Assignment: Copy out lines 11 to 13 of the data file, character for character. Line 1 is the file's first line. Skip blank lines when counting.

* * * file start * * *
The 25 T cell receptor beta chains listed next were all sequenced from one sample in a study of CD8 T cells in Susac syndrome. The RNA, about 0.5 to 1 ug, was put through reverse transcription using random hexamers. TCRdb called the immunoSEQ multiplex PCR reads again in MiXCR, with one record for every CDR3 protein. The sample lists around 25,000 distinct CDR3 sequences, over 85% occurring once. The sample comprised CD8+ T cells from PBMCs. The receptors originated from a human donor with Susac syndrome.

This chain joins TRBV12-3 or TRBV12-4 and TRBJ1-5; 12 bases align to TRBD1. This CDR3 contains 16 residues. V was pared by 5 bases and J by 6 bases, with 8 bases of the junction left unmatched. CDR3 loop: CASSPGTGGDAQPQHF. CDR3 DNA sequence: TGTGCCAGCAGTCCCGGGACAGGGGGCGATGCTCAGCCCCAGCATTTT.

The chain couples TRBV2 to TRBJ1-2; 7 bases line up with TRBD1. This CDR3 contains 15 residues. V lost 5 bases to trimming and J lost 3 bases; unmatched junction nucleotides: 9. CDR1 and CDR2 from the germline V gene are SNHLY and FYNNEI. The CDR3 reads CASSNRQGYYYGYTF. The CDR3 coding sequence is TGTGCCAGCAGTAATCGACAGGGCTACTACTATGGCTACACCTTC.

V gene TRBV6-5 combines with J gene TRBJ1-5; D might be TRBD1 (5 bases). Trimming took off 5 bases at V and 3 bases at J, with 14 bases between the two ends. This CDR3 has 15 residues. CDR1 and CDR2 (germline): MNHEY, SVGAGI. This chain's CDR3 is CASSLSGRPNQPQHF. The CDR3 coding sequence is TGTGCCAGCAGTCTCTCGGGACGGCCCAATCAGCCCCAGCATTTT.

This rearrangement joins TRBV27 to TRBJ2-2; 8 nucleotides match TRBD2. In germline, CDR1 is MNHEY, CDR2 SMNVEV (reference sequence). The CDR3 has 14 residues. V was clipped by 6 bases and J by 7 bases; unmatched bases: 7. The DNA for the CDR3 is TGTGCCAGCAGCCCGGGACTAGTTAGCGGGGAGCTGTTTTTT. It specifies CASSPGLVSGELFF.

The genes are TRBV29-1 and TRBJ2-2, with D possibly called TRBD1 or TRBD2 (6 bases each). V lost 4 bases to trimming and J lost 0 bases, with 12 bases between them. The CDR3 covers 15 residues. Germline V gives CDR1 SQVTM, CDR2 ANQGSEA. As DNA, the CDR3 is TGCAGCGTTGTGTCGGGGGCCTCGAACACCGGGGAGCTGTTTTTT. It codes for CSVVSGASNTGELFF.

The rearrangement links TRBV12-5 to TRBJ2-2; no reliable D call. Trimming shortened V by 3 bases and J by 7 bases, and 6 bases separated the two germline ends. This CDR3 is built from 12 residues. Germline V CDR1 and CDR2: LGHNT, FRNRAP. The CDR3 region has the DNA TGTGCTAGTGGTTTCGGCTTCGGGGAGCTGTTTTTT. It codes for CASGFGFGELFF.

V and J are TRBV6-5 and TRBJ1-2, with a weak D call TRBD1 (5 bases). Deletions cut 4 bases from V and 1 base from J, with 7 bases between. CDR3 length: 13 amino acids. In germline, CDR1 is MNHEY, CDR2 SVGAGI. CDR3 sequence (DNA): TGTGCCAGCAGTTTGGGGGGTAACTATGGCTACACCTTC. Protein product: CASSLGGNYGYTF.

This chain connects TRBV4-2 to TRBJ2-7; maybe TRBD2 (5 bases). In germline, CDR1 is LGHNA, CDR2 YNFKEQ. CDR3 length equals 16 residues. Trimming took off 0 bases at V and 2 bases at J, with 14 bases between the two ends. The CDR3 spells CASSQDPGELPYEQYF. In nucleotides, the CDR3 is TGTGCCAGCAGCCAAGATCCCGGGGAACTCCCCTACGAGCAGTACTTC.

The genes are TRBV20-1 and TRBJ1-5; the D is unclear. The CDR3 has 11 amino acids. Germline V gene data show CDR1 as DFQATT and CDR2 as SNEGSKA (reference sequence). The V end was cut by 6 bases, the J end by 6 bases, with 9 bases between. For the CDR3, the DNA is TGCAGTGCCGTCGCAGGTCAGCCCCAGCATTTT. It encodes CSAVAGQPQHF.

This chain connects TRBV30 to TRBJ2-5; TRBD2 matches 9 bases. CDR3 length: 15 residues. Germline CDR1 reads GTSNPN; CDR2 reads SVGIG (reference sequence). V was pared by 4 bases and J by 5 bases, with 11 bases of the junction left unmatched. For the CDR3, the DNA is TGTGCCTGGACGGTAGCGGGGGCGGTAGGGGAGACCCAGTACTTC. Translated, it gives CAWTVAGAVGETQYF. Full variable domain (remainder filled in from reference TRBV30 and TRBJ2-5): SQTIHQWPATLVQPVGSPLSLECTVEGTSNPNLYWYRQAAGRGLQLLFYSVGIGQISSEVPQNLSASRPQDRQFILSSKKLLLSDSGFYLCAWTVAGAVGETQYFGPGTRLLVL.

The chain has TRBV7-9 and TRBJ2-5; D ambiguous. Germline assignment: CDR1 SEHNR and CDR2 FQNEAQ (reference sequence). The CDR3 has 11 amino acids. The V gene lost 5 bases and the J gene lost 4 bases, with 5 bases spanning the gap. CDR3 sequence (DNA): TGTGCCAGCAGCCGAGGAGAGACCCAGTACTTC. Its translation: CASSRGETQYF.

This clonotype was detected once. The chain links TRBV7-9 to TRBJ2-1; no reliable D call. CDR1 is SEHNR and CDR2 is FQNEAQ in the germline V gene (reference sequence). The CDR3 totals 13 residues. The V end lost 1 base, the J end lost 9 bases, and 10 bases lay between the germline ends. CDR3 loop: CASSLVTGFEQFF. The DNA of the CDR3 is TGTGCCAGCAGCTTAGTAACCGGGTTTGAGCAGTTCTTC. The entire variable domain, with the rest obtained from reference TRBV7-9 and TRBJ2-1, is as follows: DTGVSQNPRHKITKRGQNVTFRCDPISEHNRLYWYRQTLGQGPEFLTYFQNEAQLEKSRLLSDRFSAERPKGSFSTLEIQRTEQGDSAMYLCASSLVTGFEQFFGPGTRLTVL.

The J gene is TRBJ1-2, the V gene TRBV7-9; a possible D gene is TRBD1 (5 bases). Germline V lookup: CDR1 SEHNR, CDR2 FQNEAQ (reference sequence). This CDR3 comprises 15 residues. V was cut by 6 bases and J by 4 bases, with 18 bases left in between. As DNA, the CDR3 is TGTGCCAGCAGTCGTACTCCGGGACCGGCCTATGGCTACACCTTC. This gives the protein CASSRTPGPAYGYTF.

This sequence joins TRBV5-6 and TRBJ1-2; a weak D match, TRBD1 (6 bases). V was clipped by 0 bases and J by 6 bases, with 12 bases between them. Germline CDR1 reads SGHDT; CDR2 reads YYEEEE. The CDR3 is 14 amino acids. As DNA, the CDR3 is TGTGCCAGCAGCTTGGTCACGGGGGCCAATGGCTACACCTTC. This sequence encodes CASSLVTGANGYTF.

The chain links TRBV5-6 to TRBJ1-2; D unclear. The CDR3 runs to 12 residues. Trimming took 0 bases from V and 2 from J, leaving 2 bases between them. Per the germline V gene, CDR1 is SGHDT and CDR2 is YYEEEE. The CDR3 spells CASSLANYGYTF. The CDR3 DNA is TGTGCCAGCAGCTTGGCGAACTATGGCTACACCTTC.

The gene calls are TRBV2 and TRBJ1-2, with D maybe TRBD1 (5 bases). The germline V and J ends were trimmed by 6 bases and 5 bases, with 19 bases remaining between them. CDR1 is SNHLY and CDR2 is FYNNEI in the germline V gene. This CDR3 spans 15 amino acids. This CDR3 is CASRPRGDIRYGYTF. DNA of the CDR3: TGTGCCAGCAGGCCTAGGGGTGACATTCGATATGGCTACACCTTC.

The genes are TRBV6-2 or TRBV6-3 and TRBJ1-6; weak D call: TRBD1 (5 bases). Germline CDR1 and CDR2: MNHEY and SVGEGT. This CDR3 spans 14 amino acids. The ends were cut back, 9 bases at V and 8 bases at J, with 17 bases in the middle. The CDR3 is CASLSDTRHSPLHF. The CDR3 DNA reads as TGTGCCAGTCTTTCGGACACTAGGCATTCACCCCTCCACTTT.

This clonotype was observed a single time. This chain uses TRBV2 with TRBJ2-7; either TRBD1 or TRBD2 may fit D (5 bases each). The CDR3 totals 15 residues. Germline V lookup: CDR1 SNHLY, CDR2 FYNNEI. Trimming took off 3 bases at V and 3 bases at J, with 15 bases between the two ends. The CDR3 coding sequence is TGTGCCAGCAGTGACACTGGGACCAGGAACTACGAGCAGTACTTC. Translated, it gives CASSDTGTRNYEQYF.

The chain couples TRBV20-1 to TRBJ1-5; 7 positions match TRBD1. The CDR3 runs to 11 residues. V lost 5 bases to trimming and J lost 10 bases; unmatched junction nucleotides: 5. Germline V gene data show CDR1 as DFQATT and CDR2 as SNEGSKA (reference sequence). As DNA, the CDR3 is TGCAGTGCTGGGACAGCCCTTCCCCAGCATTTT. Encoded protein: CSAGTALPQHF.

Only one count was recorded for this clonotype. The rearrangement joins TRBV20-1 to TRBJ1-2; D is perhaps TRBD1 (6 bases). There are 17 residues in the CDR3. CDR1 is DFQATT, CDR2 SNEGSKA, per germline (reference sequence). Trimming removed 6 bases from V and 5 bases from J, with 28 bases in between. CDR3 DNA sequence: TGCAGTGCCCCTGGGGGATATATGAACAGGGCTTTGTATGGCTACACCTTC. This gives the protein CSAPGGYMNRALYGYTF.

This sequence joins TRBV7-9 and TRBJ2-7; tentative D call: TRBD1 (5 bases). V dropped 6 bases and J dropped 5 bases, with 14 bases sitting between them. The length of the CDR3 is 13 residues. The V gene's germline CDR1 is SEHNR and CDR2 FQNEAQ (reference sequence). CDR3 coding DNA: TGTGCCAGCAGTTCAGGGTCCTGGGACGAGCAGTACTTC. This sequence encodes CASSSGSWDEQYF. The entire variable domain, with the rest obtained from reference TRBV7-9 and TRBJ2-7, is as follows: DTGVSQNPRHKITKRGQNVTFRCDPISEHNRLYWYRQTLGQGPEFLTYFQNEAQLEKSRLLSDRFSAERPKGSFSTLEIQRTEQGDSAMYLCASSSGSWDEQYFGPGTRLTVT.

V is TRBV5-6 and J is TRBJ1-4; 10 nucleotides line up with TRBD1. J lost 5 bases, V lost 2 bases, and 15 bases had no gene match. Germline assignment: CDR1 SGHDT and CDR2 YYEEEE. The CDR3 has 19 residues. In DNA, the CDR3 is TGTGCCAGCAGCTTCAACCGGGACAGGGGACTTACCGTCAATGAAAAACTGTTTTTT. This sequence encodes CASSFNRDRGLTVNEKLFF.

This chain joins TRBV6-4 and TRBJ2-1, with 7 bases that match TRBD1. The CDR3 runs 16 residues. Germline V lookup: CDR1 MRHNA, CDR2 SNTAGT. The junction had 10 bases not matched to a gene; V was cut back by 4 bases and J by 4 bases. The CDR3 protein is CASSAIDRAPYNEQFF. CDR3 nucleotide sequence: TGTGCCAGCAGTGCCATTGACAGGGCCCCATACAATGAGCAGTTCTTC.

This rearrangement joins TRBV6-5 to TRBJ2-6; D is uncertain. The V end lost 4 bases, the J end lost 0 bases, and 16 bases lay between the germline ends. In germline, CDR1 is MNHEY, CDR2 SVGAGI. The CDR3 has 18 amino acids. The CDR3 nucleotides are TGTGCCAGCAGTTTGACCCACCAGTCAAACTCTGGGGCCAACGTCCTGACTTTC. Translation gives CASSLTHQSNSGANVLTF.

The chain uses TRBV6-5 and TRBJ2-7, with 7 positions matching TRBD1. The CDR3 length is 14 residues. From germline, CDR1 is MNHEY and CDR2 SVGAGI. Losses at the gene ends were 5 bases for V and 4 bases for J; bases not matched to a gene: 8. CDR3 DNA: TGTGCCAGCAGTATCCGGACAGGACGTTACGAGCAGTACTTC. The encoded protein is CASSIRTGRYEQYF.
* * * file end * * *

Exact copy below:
This chain connects TRBV30 to TRBJ2-5; TRBD2 matches 9 bases. CDR3 length: 15 residues. Germline CDR1 reads GTSNPN; CDR2 reads SVGIG (reference sequence). V was pared by 4 bases and J by 5 bases, with 11 bases of the junction left unmatched. For the CDR3, the DNA is TGTGCCTGGACGGTAGCGGGGGCGGTAGGGGAGACCCAGTACTTC. Translated, it gives CAWTVAGAVGETQYF. Full variable domain (remainder filled in from reference TRBV30 and TRBJ2-5): SQTIHQWPATLVQPVGSPLSLECTVEGTSNPNLYWYRQAAGRGLQLLFYSVGIGQISSEVPQNLSASRPQDRQFILSSKKLLLSDSGFYLCAWTVAGAVGETQYFGPGTRLLVL.

The chain has TRBV7-9 and TRBJ2-5; D ambiguous. Germline assignment: CDR1 SEHNR and CDR2 FQNEAQ (reference sequence). The CDR3 has 11 amino acids. The V gene lost 5 bases and the J gene lost 4 bases, with 5 bases spanning the gap. CDR3 sequence (DNA): TGTGCCAGCAGCCGAGGAGAGACCCAGTACTTC. Its translation: CASSRGETQYF.

This clonotype was detected once. The chain links TRBV7-9 to TRBJ2-1; no reliable D call. CDR1 is SEHNR and CDR2 is FQNEAQ in the germline V gene (reference sequence). The CDR3 totals 13 residues. The V end lost 1 base, the J end lost 9 bases, and 10 bases lay between the germline ends. CDR3 loop: CASSLVTGFEQFF. The DNA of the CDR3 is TGTGCCAGCAGCTTAGTAACCGGGTTTGAGCAGTTCTTC. The entire variable domain, with the rest obtained from reference TRBV7-9 and TRBJ2-1, is as follows: DTGVSQNPRHKITKRGQNVTFRCDPISEHNRLYWYRQTLGQGPEFLTYFQNEAQLEKSRLLSDRFSAERPKGSFSTLEIQRTEQGDSAMYLCASSLVTGFEQFFGPGTRLTVL.